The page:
Despite sounding counterproductive, these are tangible proofs of the benefits of frequently challenging our fears and discomforts. And, the more we do it, the more self-confidence we have, therefore, we go from fear to curiosity to know what else we are capable of achieving.

The Continuous Delivery mindset allows companies like Amazon to execute Releases every 11.6 seconds. Maybe you don’t need to deploy at that speed, but you definitely want to use Continuous Delivery to automate what’s causing you pain and avoid issues and overtime on release day.

Tips for Achieving Continuous Delivery

Schedule Frequent Releases

  • The recommended cadence of the Releases is between 2 weeks to 2 months. Coincidentally, it is recommended by Agile Methodologies – Principle #3 Winking Face on Apple iOS 11.3.
  • If the organization of your Development Team is based on User Stories and these do not fit in a Sprint, you have two alternatives:
  1. Make your stories smaller. There’s always a way to reduce them.
  2. It uses the Dark Launch technique to hide functionality that is not listed.

Automate Deployment 100%

  • Apps installation – especially if it’s something as simple as copy/paste files – their configuration and verification should be fully automated.
  • There is no single tool that covers the particular needs of each App, but there are quite a few Scripting languages that will help you customize the Deployment according to your needs. Ex: Python, PowerShell, Ruby, etc.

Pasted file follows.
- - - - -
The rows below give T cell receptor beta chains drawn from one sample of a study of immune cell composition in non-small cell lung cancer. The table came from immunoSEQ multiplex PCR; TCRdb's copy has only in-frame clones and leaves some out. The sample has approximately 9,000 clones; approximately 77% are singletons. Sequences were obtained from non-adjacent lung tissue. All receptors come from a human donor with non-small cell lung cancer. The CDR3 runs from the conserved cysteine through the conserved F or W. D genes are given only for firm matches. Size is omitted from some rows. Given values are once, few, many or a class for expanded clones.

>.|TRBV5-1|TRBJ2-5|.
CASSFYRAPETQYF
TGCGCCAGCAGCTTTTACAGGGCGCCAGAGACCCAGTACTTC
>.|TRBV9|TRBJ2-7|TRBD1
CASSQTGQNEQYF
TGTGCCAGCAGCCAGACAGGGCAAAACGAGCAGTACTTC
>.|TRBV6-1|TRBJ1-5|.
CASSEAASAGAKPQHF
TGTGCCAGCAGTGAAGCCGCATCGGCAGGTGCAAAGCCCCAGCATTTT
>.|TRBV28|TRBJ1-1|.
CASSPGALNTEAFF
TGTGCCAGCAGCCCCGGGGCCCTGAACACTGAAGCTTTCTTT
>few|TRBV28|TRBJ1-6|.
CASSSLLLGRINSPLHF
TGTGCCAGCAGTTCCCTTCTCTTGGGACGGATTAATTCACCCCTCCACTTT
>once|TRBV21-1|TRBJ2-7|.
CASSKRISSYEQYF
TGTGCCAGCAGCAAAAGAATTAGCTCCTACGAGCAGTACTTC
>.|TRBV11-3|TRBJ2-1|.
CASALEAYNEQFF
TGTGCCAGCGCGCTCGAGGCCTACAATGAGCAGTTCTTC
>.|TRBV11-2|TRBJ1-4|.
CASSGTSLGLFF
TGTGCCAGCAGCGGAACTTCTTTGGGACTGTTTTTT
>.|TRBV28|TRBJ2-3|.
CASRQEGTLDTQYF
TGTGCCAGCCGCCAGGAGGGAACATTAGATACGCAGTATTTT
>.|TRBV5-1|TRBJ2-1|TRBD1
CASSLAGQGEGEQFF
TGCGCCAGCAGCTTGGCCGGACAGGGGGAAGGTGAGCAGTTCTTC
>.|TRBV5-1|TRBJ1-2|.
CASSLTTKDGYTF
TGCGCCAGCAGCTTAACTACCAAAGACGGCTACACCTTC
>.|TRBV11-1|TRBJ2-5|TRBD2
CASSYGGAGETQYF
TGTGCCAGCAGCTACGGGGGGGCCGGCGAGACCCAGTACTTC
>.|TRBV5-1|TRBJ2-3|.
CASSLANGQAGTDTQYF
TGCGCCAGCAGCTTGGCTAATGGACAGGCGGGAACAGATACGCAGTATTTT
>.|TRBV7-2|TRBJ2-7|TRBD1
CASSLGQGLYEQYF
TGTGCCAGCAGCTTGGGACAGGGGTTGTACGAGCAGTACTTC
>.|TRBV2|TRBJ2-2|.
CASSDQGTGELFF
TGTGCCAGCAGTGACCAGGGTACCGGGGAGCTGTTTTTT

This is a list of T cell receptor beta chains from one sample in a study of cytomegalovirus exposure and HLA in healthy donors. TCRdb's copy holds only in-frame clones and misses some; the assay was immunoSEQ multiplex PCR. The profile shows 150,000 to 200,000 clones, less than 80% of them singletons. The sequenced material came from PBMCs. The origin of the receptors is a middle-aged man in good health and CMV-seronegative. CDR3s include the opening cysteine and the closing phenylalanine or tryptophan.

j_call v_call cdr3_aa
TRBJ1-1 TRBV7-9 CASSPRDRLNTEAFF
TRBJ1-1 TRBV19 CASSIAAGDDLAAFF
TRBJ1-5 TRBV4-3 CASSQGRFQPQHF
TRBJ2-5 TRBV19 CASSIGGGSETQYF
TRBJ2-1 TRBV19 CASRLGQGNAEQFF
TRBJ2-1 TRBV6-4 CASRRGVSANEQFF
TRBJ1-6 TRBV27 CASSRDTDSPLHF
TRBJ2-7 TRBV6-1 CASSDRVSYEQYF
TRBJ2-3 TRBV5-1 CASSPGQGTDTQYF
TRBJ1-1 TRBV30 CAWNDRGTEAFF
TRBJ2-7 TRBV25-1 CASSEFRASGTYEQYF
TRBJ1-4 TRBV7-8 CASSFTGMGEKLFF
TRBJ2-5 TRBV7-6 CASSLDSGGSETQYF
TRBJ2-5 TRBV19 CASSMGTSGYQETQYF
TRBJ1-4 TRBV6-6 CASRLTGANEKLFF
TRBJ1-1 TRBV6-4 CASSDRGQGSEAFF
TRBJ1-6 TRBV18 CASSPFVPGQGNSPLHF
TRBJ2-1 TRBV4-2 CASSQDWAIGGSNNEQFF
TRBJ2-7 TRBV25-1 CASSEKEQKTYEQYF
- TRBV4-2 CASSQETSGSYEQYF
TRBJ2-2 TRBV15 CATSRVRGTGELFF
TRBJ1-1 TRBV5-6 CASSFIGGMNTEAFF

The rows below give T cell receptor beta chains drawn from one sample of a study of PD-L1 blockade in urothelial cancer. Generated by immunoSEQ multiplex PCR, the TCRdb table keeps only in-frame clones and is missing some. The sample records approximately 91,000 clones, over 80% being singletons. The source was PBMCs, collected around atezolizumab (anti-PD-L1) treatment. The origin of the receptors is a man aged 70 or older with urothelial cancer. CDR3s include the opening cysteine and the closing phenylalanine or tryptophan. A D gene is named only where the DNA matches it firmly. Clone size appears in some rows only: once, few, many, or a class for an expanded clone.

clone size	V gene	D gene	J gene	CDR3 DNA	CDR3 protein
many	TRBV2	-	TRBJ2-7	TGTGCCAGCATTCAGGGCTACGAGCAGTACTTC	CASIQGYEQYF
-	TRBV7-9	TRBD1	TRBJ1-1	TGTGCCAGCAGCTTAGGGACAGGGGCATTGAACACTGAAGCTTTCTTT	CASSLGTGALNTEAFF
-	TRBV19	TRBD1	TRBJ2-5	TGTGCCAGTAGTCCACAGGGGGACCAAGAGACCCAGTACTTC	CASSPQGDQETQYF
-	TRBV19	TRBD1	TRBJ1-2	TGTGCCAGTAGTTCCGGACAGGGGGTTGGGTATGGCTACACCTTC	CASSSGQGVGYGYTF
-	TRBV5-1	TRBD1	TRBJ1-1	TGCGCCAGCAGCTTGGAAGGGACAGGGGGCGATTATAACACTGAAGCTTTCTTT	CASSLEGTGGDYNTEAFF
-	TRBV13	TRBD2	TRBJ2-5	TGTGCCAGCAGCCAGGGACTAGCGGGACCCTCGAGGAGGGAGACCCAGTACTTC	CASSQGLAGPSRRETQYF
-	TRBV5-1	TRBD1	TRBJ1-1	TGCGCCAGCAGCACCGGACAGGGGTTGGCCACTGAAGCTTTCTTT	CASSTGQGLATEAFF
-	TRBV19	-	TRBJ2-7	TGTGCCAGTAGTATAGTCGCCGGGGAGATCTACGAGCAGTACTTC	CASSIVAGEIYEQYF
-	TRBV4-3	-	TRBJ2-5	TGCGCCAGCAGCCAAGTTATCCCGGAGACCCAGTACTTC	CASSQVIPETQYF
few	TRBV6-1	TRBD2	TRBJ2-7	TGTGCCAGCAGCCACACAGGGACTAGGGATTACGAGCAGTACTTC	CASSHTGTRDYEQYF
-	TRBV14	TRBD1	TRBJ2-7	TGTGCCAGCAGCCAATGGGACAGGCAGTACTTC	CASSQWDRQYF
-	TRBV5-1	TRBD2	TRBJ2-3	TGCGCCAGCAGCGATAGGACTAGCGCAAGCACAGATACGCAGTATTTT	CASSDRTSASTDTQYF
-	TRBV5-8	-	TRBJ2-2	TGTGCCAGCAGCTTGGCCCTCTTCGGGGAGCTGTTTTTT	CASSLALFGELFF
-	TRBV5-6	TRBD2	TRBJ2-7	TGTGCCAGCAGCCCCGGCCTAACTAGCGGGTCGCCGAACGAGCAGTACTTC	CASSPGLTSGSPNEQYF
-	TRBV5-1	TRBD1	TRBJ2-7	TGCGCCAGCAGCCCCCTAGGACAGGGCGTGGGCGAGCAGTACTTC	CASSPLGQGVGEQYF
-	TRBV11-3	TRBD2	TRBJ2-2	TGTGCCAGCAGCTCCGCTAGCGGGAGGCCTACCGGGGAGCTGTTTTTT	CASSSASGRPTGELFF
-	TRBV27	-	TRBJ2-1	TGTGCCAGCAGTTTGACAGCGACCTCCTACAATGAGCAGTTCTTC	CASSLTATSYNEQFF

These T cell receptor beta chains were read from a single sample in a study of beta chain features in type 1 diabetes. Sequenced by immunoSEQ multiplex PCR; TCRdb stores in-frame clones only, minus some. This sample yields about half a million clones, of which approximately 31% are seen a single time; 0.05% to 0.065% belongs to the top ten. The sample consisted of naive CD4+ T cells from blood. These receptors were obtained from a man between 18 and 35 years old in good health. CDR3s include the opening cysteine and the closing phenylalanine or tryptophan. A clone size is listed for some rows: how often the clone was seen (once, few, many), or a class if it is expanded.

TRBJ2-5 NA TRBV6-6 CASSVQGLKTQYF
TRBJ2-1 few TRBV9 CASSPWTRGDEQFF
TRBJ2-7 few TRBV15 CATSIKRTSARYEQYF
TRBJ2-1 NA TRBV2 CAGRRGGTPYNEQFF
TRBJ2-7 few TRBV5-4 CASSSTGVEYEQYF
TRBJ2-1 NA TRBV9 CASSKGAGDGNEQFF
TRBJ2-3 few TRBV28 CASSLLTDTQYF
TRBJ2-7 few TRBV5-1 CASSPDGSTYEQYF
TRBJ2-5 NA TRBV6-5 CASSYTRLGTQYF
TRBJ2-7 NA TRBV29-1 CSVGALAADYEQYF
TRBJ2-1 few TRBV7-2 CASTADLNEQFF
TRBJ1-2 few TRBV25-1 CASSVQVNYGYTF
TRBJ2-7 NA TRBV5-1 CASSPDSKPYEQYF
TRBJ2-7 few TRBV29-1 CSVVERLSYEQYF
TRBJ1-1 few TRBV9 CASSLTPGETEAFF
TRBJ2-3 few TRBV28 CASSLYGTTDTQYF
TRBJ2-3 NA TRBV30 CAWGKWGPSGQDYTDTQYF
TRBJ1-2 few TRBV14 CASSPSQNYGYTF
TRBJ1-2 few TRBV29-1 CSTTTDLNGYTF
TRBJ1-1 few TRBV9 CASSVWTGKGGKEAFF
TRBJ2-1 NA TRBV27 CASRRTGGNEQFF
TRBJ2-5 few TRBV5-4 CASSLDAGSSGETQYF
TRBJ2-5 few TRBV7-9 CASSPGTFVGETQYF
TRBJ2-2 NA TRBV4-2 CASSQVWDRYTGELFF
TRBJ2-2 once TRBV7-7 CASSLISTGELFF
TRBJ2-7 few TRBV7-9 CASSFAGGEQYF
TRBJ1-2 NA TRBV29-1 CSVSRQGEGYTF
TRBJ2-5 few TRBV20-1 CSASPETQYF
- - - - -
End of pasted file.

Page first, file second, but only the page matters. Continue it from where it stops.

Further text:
Run Tests before Deployment

  • The automated process of Deployment (CD Pipeline) is like the pizza boy Motor Scooter on Apple iOS 11.3Pizza on Apple iOS 11.3. If the cooks prepare a gourmet pizza, the boy will deliver it quickly. If the cooks prepare Pile of Poo on Apple iOS 11.3, the boy will deliver it…quickly Confused Face on Apple .
  • Don’t forget that a successful Continuous Delivery goes hand in hand with Continuous Testing when the tests are automated.

Use “Placeholders” in your configuration files.

  • Suppose you plan to deploy a Website, it will most likely contain a web.config file. Since you already follow the DevOps philosophy and communication between your Devs and Ops is fluid, you can coordinate with both teams to have “Placeholders” like the one in this example:

<connectionString Server=”{APP-SERVER}” Database=”{APP-DB}”> 

  • Where {APP-SERVER} and {APP-DB} are the Placeholders that will be replaced with proper values for the Environments where said Website will live.

Create a Testing or Pre-Production Environment

  • Have at least one sanitized Testing or PreProduction environment that is a mini-version of Production.
  • As you already have your deployment automated and you also use Placeholders to customize settings by Environment, deploying in environments is a piece of cake.

No one is safe from starting with painful Releases, this is a kind of “Baptism of Fire”. This being the case, remember that from the moment that humans mastered fire Fire on Apple iOS 11.3, our evolution was upwards Rocket on Apple .

What’s your experience with Deployments and Releases? What other suggestions do you have?

Leave your comment and let more people benefit.

Keep on learning… and Delivering!